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Community and Q&A

Insulating An Inaccessible Unvened Attic Space

bryanw511 | Posted in General Questions on

Most of my home has a 2′ roof overhang, except my kitchen is cantilevered over the foundation eliminating the roof overhang. This length of roof is unvented and my kitchen ceiling has a soffit. This area of roof is always the first to melt snow and does not develop frost on frosty mornings which obviously means one thing, the soffit, including the pinch point, is not insulated well. I know it has some fiberglass batts inside, likely settled and not doing its job well. My question is, how to better insulate this area? Is is essentially inaccessible from the main attic. My mind is telling me to cut holes in the soffit from the kitchen, remove the fiberglass batts, then fill the soffit with dense pack cellulose, dense pack fiberglass, or spray foam.

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  1. Expert Member
    BILL WICHERS | | #1

    If it's unvented, spray foam is probably your best option here. With closed cell spray foam, you can spray right up under the sheathing and not worry about moisture problems.

    I would also check for air leaks. I have battled air dams on my home too (mostly fixed now), and a lot of the time, the issue could be traced back to air leaks, not just insulation being a bit light on R value in the trouble spot. Air sealing, and sometimes installing an air barrier, often makes more difference than just beefing up the insulation. My first thought with your specific issue is: does that soffit have any recessed can lights in it? If you have some recessed cans in that soffit, they are probably leaking warm air up into that soffit area and causing the snow melt problem you're seeing. Fix that issue first. If that's the issue, check for signs of mold and rot in that unvented roof section while you're up there.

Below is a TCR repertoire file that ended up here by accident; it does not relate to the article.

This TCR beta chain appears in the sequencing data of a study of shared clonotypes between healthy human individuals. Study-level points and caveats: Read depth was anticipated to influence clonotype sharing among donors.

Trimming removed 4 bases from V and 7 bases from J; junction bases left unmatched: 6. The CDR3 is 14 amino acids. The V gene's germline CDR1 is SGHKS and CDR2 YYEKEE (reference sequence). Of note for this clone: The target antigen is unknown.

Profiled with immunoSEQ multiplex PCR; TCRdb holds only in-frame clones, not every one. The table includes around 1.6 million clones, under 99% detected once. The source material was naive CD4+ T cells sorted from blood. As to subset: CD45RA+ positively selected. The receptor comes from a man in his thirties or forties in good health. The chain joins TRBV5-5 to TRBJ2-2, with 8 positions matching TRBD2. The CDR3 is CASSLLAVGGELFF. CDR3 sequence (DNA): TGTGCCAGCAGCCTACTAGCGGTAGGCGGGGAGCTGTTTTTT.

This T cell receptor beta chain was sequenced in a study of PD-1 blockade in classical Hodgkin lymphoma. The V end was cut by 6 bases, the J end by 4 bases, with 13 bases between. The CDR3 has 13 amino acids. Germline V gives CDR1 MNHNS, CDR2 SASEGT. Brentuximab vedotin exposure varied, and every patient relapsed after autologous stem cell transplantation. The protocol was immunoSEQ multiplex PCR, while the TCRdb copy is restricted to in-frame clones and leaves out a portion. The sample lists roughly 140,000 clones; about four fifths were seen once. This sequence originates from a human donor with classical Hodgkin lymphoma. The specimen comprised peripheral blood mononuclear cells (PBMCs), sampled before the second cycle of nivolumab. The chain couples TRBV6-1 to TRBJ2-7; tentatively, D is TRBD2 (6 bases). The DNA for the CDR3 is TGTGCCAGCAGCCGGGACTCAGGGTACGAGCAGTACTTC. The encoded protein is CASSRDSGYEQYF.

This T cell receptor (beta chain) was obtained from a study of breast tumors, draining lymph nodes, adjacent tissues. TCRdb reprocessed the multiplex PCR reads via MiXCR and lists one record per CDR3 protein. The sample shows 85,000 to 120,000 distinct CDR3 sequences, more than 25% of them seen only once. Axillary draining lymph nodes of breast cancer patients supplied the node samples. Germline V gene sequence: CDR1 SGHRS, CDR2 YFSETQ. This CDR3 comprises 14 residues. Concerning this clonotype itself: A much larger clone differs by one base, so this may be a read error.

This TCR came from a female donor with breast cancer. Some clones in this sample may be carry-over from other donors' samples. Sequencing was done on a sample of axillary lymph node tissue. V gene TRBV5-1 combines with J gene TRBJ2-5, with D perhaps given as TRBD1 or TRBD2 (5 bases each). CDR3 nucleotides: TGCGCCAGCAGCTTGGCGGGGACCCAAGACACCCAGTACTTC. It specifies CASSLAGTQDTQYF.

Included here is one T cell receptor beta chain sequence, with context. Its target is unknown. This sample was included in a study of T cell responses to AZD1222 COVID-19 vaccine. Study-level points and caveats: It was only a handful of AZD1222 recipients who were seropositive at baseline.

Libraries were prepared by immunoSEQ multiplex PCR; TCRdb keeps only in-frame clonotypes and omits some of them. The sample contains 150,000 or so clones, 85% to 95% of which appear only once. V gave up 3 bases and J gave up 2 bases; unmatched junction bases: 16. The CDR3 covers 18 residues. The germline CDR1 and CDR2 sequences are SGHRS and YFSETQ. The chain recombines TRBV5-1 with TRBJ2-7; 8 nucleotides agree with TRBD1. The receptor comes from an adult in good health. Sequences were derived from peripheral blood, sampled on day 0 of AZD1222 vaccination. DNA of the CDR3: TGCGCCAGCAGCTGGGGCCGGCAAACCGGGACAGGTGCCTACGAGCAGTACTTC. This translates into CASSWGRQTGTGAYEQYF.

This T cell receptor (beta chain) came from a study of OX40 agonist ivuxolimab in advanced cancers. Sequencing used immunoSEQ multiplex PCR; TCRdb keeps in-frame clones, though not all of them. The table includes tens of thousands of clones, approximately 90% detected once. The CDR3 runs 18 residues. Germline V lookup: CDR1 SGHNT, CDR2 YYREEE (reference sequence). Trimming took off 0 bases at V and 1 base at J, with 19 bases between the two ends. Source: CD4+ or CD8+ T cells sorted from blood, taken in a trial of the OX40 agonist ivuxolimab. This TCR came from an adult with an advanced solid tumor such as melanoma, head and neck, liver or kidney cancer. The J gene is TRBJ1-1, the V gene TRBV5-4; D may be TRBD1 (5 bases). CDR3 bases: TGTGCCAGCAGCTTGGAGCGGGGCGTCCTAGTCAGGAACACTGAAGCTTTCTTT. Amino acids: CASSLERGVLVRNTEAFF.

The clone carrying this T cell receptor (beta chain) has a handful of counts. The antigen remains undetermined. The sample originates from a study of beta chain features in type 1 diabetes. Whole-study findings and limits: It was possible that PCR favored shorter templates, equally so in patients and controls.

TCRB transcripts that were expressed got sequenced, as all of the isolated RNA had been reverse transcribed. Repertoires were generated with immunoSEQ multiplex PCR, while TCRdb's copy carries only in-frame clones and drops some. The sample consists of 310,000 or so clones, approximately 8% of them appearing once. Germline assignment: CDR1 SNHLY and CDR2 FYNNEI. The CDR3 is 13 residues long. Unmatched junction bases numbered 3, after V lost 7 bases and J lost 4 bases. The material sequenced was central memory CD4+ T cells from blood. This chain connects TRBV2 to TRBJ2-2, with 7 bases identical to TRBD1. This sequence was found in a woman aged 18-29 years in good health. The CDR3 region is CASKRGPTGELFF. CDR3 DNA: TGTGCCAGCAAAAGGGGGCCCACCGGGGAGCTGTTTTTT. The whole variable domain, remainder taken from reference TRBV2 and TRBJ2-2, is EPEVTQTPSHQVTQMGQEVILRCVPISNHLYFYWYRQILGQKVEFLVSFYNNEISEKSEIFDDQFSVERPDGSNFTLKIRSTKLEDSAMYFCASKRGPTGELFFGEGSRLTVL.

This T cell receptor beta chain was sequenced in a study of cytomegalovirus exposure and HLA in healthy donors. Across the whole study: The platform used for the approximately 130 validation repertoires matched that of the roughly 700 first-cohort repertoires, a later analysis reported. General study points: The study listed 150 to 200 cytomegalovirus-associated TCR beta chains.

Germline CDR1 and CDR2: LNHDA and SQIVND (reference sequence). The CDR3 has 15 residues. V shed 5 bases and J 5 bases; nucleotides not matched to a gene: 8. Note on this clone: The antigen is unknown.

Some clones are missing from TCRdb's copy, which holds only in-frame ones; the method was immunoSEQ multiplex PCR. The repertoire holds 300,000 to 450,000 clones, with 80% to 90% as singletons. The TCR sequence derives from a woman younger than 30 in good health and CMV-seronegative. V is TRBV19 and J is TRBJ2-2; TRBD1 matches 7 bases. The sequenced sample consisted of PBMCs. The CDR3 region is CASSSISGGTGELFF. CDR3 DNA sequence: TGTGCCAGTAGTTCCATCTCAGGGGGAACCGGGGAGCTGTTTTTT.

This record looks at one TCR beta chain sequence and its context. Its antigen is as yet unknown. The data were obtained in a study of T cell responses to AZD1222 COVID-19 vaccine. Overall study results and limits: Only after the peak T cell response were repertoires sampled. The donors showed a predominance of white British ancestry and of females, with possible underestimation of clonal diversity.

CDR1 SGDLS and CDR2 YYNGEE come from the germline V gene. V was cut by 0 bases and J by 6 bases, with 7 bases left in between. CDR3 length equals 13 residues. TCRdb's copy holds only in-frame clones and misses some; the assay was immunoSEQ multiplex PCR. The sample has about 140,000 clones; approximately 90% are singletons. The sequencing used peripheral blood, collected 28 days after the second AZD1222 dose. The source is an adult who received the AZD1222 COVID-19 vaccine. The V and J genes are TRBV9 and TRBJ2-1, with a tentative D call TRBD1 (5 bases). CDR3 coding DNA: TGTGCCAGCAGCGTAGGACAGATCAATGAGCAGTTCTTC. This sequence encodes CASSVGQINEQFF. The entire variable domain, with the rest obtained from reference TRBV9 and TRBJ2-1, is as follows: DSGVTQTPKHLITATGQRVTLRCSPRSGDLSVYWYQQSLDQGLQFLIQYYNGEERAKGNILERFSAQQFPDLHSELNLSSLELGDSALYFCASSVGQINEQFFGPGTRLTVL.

1. bryanw511 | | #2

      Thanks Bill. There are no recessed lights or penetrations of any kind in the soffit. I'm assuming it's just not insulated well. I'm debating between closed cell spray foam and dense pack cellulose. Foam seals and insulates better but apparently cellulose has hygroscopic properties that can handle very small amounts of moisture. I'm leaning towards opening up the bottom of the soffit, pulling out the old fiberglass, and spraying foam into the pinch point and on the underside of the roof sheathing.

  2. bryanw511 | | #3

    Does the soffit need to be completely filled with foam or is a void below the foam and above the ceiling okay? Would it be advantageous to put something fluffy like fiberglass in that void?

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